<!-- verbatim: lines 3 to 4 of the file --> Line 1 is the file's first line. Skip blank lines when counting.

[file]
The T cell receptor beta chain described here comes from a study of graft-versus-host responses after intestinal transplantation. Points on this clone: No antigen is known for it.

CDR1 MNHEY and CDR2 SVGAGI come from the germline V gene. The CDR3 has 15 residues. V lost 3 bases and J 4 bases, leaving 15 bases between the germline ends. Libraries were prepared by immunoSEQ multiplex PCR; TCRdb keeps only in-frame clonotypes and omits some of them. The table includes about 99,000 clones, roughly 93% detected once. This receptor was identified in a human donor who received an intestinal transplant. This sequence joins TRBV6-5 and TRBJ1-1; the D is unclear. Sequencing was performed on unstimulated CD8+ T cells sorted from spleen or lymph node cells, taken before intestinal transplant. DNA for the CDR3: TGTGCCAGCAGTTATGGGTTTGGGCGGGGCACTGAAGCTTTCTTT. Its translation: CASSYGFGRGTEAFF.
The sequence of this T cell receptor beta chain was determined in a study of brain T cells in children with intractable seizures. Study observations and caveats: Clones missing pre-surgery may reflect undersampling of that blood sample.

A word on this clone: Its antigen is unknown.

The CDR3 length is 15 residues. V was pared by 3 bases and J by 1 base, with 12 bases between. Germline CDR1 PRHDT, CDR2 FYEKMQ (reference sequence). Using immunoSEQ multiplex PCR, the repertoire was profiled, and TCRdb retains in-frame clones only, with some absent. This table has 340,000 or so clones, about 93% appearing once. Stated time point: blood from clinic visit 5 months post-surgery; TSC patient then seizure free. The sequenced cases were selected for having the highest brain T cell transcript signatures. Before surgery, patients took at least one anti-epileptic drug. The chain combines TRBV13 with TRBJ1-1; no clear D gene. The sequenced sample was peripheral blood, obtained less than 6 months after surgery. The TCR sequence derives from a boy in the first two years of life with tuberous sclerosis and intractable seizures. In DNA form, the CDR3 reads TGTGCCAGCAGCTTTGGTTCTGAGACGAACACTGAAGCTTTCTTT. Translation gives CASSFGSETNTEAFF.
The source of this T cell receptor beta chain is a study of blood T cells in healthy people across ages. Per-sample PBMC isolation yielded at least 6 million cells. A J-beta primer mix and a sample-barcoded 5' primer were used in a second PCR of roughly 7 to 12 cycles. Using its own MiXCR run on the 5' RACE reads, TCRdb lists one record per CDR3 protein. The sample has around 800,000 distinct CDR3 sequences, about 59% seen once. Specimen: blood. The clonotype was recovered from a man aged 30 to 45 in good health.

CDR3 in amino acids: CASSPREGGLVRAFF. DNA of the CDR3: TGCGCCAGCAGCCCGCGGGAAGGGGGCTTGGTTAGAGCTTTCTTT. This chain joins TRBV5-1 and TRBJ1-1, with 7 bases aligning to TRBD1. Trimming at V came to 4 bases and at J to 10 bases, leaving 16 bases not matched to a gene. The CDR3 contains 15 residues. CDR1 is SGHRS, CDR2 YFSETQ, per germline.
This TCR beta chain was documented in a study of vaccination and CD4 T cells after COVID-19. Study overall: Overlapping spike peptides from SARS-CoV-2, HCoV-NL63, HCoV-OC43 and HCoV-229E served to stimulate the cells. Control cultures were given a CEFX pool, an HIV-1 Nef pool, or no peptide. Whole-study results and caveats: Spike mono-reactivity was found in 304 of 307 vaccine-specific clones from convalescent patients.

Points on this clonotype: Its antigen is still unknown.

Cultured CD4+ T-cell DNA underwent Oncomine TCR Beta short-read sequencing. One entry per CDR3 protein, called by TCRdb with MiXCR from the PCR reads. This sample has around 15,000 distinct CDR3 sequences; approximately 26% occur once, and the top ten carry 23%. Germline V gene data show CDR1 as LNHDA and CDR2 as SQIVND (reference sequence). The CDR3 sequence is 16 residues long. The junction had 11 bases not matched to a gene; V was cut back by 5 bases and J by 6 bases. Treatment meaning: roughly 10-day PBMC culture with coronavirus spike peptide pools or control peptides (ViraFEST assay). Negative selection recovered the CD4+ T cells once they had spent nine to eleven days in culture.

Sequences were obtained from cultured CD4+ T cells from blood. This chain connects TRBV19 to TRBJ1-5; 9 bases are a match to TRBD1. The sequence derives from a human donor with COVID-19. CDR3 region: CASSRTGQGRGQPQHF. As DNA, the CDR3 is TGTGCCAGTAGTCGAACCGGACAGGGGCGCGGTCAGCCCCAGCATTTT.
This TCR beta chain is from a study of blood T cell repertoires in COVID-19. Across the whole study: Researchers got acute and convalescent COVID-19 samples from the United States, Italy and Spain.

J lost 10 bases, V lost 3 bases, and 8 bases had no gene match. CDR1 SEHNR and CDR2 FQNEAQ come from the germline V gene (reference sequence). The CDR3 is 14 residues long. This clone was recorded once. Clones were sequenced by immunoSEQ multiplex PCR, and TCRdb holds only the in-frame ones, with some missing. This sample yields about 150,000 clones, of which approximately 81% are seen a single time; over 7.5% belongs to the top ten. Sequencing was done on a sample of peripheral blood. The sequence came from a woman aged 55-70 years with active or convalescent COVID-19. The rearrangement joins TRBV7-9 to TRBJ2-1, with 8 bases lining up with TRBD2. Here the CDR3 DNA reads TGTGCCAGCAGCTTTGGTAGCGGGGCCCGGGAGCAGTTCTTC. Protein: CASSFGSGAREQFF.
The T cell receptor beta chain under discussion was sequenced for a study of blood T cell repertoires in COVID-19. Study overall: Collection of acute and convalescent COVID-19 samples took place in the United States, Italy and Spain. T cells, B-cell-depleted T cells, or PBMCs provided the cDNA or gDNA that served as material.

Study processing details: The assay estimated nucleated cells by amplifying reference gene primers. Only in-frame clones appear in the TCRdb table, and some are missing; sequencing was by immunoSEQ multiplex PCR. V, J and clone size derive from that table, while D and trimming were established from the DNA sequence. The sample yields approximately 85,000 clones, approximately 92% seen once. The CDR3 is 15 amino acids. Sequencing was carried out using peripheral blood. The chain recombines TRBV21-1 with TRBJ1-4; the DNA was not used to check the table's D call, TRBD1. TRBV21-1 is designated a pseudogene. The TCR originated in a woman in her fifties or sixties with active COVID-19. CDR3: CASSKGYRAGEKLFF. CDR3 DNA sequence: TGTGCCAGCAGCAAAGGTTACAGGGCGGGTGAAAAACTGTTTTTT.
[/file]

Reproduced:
The sequence of this T cell receptor beta chain was determined in a study of brain T cells in children with intractable seizures. Study observations and caveats: Clones missing pre-surgery may reflect undersampling of that blood sample.

A word on this clone: Its antigen is unknown.